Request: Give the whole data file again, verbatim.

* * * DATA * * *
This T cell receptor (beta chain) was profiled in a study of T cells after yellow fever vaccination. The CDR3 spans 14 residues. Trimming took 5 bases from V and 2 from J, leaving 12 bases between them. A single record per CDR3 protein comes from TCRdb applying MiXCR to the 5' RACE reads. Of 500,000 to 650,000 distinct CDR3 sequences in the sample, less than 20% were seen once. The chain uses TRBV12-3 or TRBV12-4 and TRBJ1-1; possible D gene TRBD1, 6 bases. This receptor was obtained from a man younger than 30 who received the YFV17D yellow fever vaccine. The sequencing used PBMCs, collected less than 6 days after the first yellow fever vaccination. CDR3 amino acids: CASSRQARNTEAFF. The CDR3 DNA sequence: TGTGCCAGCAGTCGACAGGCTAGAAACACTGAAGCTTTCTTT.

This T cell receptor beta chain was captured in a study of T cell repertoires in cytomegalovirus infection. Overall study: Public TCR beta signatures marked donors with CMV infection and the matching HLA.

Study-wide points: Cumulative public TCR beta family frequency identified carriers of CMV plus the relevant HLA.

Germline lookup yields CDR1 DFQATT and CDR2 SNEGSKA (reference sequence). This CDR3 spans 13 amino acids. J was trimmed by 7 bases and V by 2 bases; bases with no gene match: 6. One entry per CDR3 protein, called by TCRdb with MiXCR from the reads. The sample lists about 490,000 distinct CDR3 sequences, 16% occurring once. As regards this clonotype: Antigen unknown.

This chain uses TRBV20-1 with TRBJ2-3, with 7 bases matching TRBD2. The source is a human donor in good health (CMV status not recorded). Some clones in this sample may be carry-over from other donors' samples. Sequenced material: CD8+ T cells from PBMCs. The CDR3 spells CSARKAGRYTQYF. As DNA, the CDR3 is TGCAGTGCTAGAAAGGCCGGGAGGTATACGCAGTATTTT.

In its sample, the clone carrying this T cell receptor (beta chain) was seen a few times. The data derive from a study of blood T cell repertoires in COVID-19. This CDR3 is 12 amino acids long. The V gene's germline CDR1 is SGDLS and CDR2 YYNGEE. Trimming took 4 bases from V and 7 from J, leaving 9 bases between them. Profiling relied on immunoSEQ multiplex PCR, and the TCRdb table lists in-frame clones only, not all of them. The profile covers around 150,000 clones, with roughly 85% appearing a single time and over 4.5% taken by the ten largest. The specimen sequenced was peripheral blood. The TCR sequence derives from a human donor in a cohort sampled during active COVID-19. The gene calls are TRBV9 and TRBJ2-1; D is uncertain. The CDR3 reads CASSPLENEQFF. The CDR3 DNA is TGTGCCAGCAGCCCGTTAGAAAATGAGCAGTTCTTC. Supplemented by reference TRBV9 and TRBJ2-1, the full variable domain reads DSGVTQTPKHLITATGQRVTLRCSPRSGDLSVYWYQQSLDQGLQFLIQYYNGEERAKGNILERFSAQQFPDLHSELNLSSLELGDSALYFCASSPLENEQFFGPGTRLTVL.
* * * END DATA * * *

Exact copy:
This T cell receptor (beta chain) was profiled in a study of T cells after yellow fever vaccination. The CDR3 spans 14 residues. Trimming took 5 bases from V and 2 from J, leaving 12 bases between them. A single record per CDR3 protein comes from TCRdb applying MiXCR to the 5' RACE reads. Of 500,000 to 650,000 distinct CDR3 sequences in the sample, less than 20% were seen once. The chain uses TRBV12-3 or TRBV12-4 and TRBJ1-1; possible D gene TRBD1, 6 bases. This receptor was obtained from a man younger than 30 who received the YFV17D yellow fever vaccine. The sequencing used PBMCs, collected less than 6 days after the first yellow fever vaccination. CDR3 amino acids: CASSRQARNTEAFF. The CDR3 DNA sequence: TGTGCCAGCAGTCGACAGGCTAGAAACACTGAAGCTTTCTTT.

This T cell receptor beta chain was captured in a study of T cell repertoires in cytomegalovirus infection. Overall study: Public TCR beta signatures marked donors with CMV infection and the matching HLA.

Study-wide points: Cumulative public TCR beta family frequency identified carriers of CMV plus the relevant HLA.

Germline lookup yields CDR1 DFQATT and CDR2 SNEGSKA (reference sequence). This CDR3 spans 13 amino acids. J was trimmed by 7 bases and V by 2 bases; bases with no gene match: 6. One entry per CDR3 protein, called by TCRdb with MiXCR from the reads. The sample lists about 490,000 distinct CDR3 sequences, 16% occurring once. As regards this clonotype: Antigen unknown.

This chain uses TRBV20-1 with TRBJ2-3, with 7 bases matching TRBD2. The source is a human donor in good health (CMV status not recorded). Some clones in this sample may be carry-over from other donors' samples. Sequenced material: CD8+ T cells from PBMCs. The CDR3 spells CSARKAGRYTQYF. As DNA, the CDR3 is TGCAGTGCTAGAAAGGCCGGGAGGTATACGCAGTATTTT.

In its sample, the clone carrying this T cell receptor (beta chain) was seen a few times. The data derive from a study of blood T cell repertoires in COVID-19. This CDR3 is 12 amino acids long. The V gene's germline CDR1 is SGDLS and CDR2 YYNGEE. Trimming took 4 bases from V and 7 from J, leaving 9 bases between them. Profiling relied on immunoSEQ multiplex PCR, and the TCRdb table lists in-frame clones only, not all of them. The profile covers around 150,000 clones, with roughly 85% appearing a single time and over 4.5% taken by the ten largest. The specimen sequenced was peripheral blood. The TCR sequence derives from a human donor in a cohort sampled during active COVID-19. The gene calls are TRBV9 and TRBJ2-1; D is uncertain. The CDR3 reads CASSPLENEQFF. The CDR3 DNA is TGTGCCAGCAGCCCGTTAGAAAATGAGCAGTTCTTC. Supplemented by reference TRBV9 and TRBJ2-1, the full variable domain reads DSGVTQTPKHLITATGQRVTLRCSPRSGDLSVYWYQQSLDQGLQFLIQYYNGEERAKGNILERFSAQQFPDLHSELNLSSLELGDSALYFCASSPLENEQFFGPGTRLTVL.